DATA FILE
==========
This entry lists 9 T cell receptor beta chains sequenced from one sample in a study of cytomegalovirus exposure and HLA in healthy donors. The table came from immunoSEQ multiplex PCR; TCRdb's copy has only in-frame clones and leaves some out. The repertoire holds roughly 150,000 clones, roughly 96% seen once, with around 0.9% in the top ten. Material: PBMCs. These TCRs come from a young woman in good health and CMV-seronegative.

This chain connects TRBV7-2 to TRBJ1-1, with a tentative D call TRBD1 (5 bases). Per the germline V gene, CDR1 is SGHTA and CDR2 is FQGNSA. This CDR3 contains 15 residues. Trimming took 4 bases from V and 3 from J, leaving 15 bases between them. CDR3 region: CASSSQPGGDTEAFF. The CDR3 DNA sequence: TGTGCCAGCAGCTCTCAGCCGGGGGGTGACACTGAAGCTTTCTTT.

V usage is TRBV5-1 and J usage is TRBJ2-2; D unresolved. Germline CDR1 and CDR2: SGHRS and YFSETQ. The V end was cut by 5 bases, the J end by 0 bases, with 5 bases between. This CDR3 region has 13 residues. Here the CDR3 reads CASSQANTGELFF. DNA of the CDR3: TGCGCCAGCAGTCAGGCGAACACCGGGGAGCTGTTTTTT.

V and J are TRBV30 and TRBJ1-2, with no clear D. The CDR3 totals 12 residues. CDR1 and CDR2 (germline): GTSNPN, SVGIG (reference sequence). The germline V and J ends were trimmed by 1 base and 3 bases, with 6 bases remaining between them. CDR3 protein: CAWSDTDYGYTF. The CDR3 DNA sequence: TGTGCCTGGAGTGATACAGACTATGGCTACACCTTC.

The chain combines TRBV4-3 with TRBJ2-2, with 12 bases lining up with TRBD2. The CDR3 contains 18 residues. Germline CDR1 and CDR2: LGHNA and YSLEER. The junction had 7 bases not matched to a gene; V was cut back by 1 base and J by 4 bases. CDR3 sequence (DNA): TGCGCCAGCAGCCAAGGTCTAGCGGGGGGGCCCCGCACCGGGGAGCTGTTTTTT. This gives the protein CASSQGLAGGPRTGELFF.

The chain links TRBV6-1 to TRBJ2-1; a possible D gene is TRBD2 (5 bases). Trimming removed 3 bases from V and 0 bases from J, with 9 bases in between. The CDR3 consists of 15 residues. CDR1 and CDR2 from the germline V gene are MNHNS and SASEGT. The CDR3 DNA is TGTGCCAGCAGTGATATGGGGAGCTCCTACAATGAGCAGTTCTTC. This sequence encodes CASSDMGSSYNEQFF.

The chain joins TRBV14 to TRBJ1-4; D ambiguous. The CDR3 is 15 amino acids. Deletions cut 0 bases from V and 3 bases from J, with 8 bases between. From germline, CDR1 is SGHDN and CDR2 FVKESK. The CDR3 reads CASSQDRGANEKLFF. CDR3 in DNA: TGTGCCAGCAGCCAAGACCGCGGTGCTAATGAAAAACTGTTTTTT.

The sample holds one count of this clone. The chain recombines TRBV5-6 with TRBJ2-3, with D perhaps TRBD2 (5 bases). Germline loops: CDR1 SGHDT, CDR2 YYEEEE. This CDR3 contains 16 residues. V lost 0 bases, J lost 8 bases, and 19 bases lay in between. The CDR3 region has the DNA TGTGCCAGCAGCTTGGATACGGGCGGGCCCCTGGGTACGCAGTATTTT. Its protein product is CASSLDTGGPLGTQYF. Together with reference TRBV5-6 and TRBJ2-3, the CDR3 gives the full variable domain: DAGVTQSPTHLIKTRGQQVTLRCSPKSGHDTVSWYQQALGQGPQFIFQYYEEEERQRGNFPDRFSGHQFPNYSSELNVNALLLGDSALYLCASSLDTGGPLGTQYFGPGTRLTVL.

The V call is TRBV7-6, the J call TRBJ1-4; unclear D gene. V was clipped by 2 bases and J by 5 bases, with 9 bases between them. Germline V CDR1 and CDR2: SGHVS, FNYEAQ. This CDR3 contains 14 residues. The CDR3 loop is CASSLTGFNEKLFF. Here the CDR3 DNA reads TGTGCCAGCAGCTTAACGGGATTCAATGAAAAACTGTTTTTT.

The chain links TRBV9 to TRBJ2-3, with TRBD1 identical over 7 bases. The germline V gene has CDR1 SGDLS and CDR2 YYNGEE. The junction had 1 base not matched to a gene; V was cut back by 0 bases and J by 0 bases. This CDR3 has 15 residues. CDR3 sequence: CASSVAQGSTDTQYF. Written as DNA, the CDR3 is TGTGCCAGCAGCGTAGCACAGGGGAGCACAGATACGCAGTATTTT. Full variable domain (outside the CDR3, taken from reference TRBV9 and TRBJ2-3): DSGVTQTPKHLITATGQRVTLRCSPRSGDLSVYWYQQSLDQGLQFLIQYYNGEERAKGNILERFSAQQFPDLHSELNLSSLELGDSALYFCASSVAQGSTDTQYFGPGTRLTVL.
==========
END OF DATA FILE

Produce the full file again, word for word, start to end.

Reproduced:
This entry lists 9 T cell receptor beta chains sequenced from one sample in a study of cytomegalovirus exposure and HLA in healthy donors. The table came from immunoSEQ multiplex PCR; TCRdb's copy has only in-frame clones and leaves some out. The repertoire holds roughly 150,000 clones, roughly 96% seen once, with around 0.9% in the top ten. Material: PBMCs. These TCRs come from a young woman in good health and CMV-seronegative.

This chain connects TRBV7-2 to TRBJ1-1, with a tentative D call TRBD1 (5 bases). Per the germline V gene, CDR1 is SGHTA and CDR2 is FQGNSA. This CDR3 contains 15 residues. Trimming took 4 bases from V and 3 from J, leaving 15 bases between them. CDR3 region: CASSSQPGGDTEAFF. The CDR3 DNA sequence: TGTGCCAGCAGCTCTCAGCCGGGGGGTGACACTGAAGCTTTCTTT.

V usage is TRBV5-1 and J usage is TRBJ2-2; D unresolved. Germline CDR1 and CDR2: SGHRS and YFSETQ. The V end was cut by 5 bases, the J end by 0 bases, with 5 bases between. This CDR3 region has 13 residues. Here the CDR3 reads CASSQANTGELFF. DNA of the CDR3: TGCGCCAGCAGTCAGGCGAACACCGGGGAGCTGTTTTTT.

V and J are TRBV30 and TRBJ1-2, with no clear D. The CDR3 totals 12 residues. CDR1 and CDR2 (germline): GTSNPN, SVGIG (reference sequence). The germline V and J ends were trimmed by 1 base and 3 bases, with 6 bases remaining between them. CDR3 protein: CAWSDTDYGYTF. The CDR3 DNA sequence: TGTGCCTGGAGTGATACAGACTATGGCTACACCTTC.

The chain combines TRBV4-3 with TRBJ2-2, with 12 bases lining up with TRBD2. The CDR3 contains 18 residues. Germline CDR1 and CDR2: LGHNA and YSLEER. The junction had 7 bases not matched to a gene; V was cut back by 1 base and J by 4 bases. CDR3 sequence (DNA): TGCGCCAGCAGCCAAGGTCTAGCGGGGGGGCCCCGCACCGGGGAGCTGTTTTTT. This gives the protein CASSQGLAGGPRTGELFF.

The chain links TRBV6-1 to TRBJ2-1; a possible D gene is TRBD2 (5 bases). Trimming removed 3 bases from V and 0 bases from J, with 9 bases in between. The CDR3 consists of 15 residues. CDR1 and CDR2 from the germline V gene are MNHNS and SASEGT. The CDR3 DNA is TGTGCCAGCAGTGATATGGGGAGCTCCTACAATGAGCAGTTCTTC. This sequence encodes CASSDMGSSYNEQFF.

The chain joins TRBV14 to TRBJ1-4; D ambiguous. The CDR3 is 15 amino acids. Deletions cut 0 bases from V and 3 bases from J, with 8 bases between. From germline, CDR1 is SGHDN and CDR2 FVKESK. The CDR3 reads CASSQDRGANEKLFF. CDR3 in DNA: TGTGCCAGCAGCCAAGACCGCGGTGCTAATGAAAAACTGTTTTTT.

The sample holds one count of this clone. The chain recombines TRBV5-6 with TRBJ2-3, with D perhaps TRBD2 (5 bases). Germline loops: CDR1 SGHDT, CDR2 YYEEEE. This CDR3 contains 16 residues. V lost 0 bases, J lost 8 bases, and 19 bases lay in between. The CDR3 region has the DNA TGTGCCAGCAGCTTGGATACGGGCGGGCCCCTGGGTACGCAGTATTTT. Its protein product is CASSLDTGGPLGTQYF. Together with reference TRBV5-6 and TRBJ2-3, the CDR3 gives the full variable domain: DAGVTQSPTHLIKTRGQQVTLRCSPKSGHDTVSWYQQALGQGPQFIFQYYEEEERQRGNFPDRFSGHQFPNYSSELNVNALLLGDSALYLCASSLDTGGPLGTQYFGPGTRLTVL.

The V call is TRBV7-6, the J call TRBJ1-4; unclear D gene. V was clipped by 2 bases and J by 5 bases, with 9 bases between them. Germline V CDR1 and CDR2: SGHVS, FNYEAQ. This CDR3 contains 14 residues. The CDR3 loop is CASSLTGFNEKLFF. Here the CDR3 DNA reads TGTGCCAGCAGCTTAACGGGATTCAATGAAAAACTGTTTTTT.

The chain links TRBV9 to TRBJ2-3, with TRBD1 identical over 7 bases. The germline V gene has CDR1 SGDLS and CDR2 YYNGEE. The junction had 1 base not matched to a gene; V was cut back by 0 bases and J by 0 bases. This CDR3 has 15 residues. CDR3 sequence: CASSVAQGSTDTQYF. Written as DNA, the CDR3 is TGTGCCAGCAGCGTAGCACAGGGGAGCACAGATACGCAGTATTTT. Full variable domain (outside the CDR3, taken from reference TRBV9 and TRBJ2-3): DSGVTQTPKHLITATGQRVTLRCSPRSGDLSVYWYQQSLDQGLQFLIQYYNGEERAKGNILERFSAQQFPDLHSELNLSSLELGDSALYFCASSVAQGSTDTQYFGPGTRLTVL.